Cold LightCold Light
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Cold Light (Download)

for solo marimba with percussion quartet
Level: Med-Advanced
Duration: 5:00
Personnel: 5 players
State Lists: Florida | Texas
Release Date: 2013
Product ID : TSPCE-79DL
Price: $36.00
Item #: TSPCE-79DL

Formats Available:


Performed by Ben Finley (marimba) and the University of Central Arkansas Percussion Ensemble (Blake Tyson, director)


Description

Cold Light is a term composer Benjamin Finley came up with to describe those winter days common in the western U.S. when the sky is clear, with the sun bright, distant, and low, and the air is dry, crystalline, and nearly always carried by a swift crosswind. Beautifully frozen and clean, cold light brings a bright outlook to even the most frigid days. The marimba solo that bears this moniker is equally clean and beautiful, with the accompanying percussion ensemble contributing to the brightness through the creative use of metals and even Native American drums. Written in a mix of meters, including some that are irregular, this work drives—as if carried on one of those crosswinds—to an energetic conclusion.

Instrumentation

  • Glockenspiel
  • Vibraphone
  • 2 marimbas—low C
  • Drumset 
  • Drums (small chamber bass drum, high, medium, and low Native American drums)* 
  • Triangle

*If Native American drums aren't available, a quinto, conga, and djembe can be substituted.

Reviews

The rise in popularity of chamber percussion repertoire that has a featured player or soloist has benefited students and professionals alike. Students gain the opportunity to perform in the soloist role without the need of a large ensemble, and professionals can use the repertoire to perform with students when visiting campuses. Benjamin Finley’s “Cold Light,” a new work in this category, is an excellent addition that features an idiomatic and well-written marimba component along with a colorful and often featured accompaniment.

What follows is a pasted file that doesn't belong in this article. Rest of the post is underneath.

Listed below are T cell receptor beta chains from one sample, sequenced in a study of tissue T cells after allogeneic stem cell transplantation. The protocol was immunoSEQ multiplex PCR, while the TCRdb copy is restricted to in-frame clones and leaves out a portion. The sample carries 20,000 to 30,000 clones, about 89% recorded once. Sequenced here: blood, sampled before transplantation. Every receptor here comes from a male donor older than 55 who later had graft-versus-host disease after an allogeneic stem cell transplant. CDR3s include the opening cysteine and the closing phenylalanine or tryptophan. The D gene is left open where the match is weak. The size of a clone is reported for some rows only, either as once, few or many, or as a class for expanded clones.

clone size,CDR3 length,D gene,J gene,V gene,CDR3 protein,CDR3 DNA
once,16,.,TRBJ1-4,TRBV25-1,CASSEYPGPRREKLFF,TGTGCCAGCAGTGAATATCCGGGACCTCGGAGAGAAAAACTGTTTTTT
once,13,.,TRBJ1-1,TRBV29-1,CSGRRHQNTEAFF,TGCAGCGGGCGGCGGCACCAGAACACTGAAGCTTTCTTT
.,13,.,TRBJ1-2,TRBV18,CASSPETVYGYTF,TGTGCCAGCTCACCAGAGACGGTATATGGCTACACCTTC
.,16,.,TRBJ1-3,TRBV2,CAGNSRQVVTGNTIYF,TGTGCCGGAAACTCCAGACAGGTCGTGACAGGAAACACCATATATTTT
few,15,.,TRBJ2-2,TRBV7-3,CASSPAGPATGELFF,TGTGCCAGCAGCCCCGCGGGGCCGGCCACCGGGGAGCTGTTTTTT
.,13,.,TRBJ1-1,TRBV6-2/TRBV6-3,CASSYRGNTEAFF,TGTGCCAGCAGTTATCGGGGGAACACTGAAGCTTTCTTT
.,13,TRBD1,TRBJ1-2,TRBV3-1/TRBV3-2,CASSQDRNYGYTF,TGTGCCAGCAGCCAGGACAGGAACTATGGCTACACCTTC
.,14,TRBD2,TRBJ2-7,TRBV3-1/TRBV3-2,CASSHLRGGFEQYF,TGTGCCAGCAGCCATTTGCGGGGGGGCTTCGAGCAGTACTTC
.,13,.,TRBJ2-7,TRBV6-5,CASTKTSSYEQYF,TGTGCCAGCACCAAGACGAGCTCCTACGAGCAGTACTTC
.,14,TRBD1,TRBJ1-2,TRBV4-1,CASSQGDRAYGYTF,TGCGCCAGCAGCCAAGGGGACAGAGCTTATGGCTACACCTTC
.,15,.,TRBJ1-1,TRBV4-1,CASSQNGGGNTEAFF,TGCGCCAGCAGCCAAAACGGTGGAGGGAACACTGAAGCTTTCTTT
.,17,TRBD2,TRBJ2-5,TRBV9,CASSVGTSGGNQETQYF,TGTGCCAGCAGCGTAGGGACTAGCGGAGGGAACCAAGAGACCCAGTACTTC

The marimba part is frequently pattern-based and lies nicely on the instrument. At times, it is virtuosic enough for an advanced player. Each of the accompanying quartet parts incorporates a membraphonic timbre in addition to its primary instrument; the drumset player utilizes a small chamber bass drum, and the keyboard players each have a Native American drum (the composer suggests that congas or djembes can be used if Native American drums are unavailable). One prominent compositional component of the piece is the use of mixed meters and compound time signatures. The drumset player will need to have plenty of experience with mixed time signatures to bring success to a performance of this work.

—Thad Anderson
Percussive Notes
Vol. 52, No. 2. March 2014

Description

Cold Light is a term composer Benjamin Finley came up with to describe those winter days common in the western U.S. when the sky is clear, with the sun bright, distant, and low, and the air is dry, crystalline, and nearly always carried by a swift crosswind. Beautifully frozen and clean, cold light brings a bright outlook to even the most frigid days. The marimba solo that bears this moniker is equally clean and beautiful, with the accompanying percussion ensemble contributing to the brightness through the creative use of metals and even Native American drums. Written in a mix of meters, including some that are irregular, this work drives—as if carried on one of those crosswinds—to an energetic conclusion.

Instrumentation

  • Glockenspiel
  • Vibraphone
  • 2 marimbas—low C
  • Drumset 
  • Drums (small chamber bass drum, high, medium, and low Native American drums)* 
  • Triangle

*If Native American drums aren't available, a quinto, conga, and djembe can be substituted.

Reviews

The rise in popularity of chamber percussion repertoire that has a featured player or soloist has benefited students and professionals alike. Students gain the opportunity to perform in the soloist role without the need of a large ensemble, and professionals can use the repertoire to perform with students when visiting campuses. Benjamin Finley’s “Cold Light,” a new work in this category, is an excellent addition that features an idiomatic and well-written marimba component along with a colorful and often featured accompaniment. 

The marimba part is frequently pattern-based and lies nicely on the instrument. At times, it is virtuosic enough for an advanced player. Each of the accompanying quartet parts incorporates a membraphonic timbre in addition to its primary instrument; the drumset player utilizes a small chamber bass drum, and the keyboard players each have a Native American drum (the composer suggests that congas or djembes can be used if Native American drums are unavailable). One prominent compositional component of the piece is the use of mixed meters and compound time signatures. The drumset player will need to have plenty of experience with mixed time signatures to bring success to a performance of this work.

—Thad Anderson
Percussive Notes
Vol. 52, No. 2. March 2014



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